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Pandemic of empty pockets

Pandemic of empty pockets
January 23
10:37 2023

Make no mistake about it; there is another pandemic in town, unlike the one before it, this pandemic does not affect the lung or liver, rather the pocket of Nigerians — leaving more families poor while for many others, surviving each day has become an achievement!

Growing up, one of the prayers I heard people say frequently in Yoruba, loosely translated in English as “may your pockets never run dry”, the prayer was a metaphor for abundance, plenty and replenishment, following an act of kindness! Today, I am reminded that it is perhaps the single most important prayer in today’s Nigeria, as we all meander through the current economic hardship and financial strain.

In the last eight years, the price of basic staples, such as bread, rice, cereals, potatoes, yam, fish, meat and oil, have increased exponentially, leading to a decline in individual and household income. In November 2022, the country’s headline inflation hit a 17-year high, at 21.47%; the highest recorded since September 2005 and at least 6.07% higher than what was recorded in November 2021. The reality today is that, almost all Nigerians have become poorer in naira terms over the last eight years, while those at the lower rung of the ladder have been condemned to near destitution and despair!

The implication of the economic strain is that every minute, more Nigerians fall below the poverty line, as a result of the steady rise in headline and food inflation, without proportionate improvement in purchasing power and household income. I am however worried that more than any other time, Nigeria is at the risk of cultivating an army of poor, hungry and angry citizens, who can potentially be a destabilising force rather than a force for good!

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In September 2022, the exchange rate of the naira crossed the N700 mark to $1 and has steadily exchanged for N735/$1, since then, at some time even more. Since October 2022, Nigerians have endured the impact of fuel scarcity, within the period, fuel has sold at an average of N250 per litre in Lagos where I live, it is reported that some petrol stations even sell for as high as N300 a litre, from N169 in September 2022. The scarcity alone has had a significant impact on the cost of transportation and the general cost of food items!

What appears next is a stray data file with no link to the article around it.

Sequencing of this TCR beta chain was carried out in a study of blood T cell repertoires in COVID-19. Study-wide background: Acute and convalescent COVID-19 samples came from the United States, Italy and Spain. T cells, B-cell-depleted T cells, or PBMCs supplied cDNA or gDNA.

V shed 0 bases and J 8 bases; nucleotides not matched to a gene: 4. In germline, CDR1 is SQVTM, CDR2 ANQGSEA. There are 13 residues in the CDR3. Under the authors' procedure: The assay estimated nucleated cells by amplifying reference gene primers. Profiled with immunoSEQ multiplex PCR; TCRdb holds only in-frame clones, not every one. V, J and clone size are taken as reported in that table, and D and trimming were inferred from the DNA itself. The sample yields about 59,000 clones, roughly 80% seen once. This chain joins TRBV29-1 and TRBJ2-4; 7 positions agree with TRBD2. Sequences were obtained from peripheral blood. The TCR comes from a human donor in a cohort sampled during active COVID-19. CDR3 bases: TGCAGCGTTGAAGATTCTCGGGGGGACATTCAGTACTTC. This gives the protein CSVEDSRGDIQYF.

Let us take food inflation for example, eight years ago, a 50kg bag of rice was sold between N7,500 and N8,500, today the same kilogram of rice sells for an average of N35,000 to N40,000, in some places even more. Within the same period, a crate of egg, which used to sell for N700, today the same egg is sold for an average of N2,000. Again, within the same period, the average price of fish was N900; today the same fish sells for N1,800 and even more in some places.

As at mid-2022, a 70g of noodles was sold for an average price of N80, today the same sells for at least N130, same for a 500g of bread which rose from N400 to N800; about double the price, while a 500g of Golden Penny semovita now cost N550 from N300 within the same period. May our pockets never run dry. Amen.

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From destitution, homelessness, despair, inequality, unemployment and hunger, the implication is already clear, according to the Nigeria Multidimensional Poverty Index released in November 2022; about 133 Million Nigerians are living in multidimensional poverty. The bureau noted that the increase in the level of poverty was as a result of deprivations in sanitation, healthcare, food, security and housing.

Today, our human capital indices continue to degenerate. In 2018, the United Nations Human development Index ranked Nigeria 158 out of 189 countries, failing to stand shoulder to shoulder with countries like Singapore, Malaysia and even Brazil that were once in the same per capita income bracket in the 1960s. For the avoidance of doubt, Nigeria’s per capita income has remained a paltry $2,229 for a long time, compared to Malaysia’s $11,521. Inadequate!

There is no doubt that the economic crisis we currently have in our hands is largely the result of the clear failure of fiscal and monetary policy. While I agree that there are also extraneous factors that have impacted our economy, this is more about us than we would lazily want to hang on the global cost of living crisis and the Russia-Ukraine crisis!

Matter of factly, I find it curious that those who are responsible for bringing Nigerians to this sorry pass have continued to hold on to office without remorse, apology, responsibility or even resignation, I sometimes wonder how unconscionable political leaders can be to sit-tight while everything keep crashing down on our heads. The other day, when a prime minister in the UK could not deliver on her campaign promises, she resigned in barely 43 days, where are Nigerian leaders to take a cue from such nobility.

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I have always argued that the most important ingredient for good governance is political leadership. This is why I believe that the February 2023 elections is a fight for the future of Nigeria. Almost all our social and economic indices suggest that Nigeria cannot afford to get it wrong and only a competent and effective leadership can turn the tide to avoid a further slide.

While we await the outcome of the election, I commend my readers in the timeless prayer that “may your pockets never run dry”. Amen.

Awogbenle is a communications professional and the Author of The Urgency of Now.

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Views expressed by contributors are strictly personal and not of TheCable.

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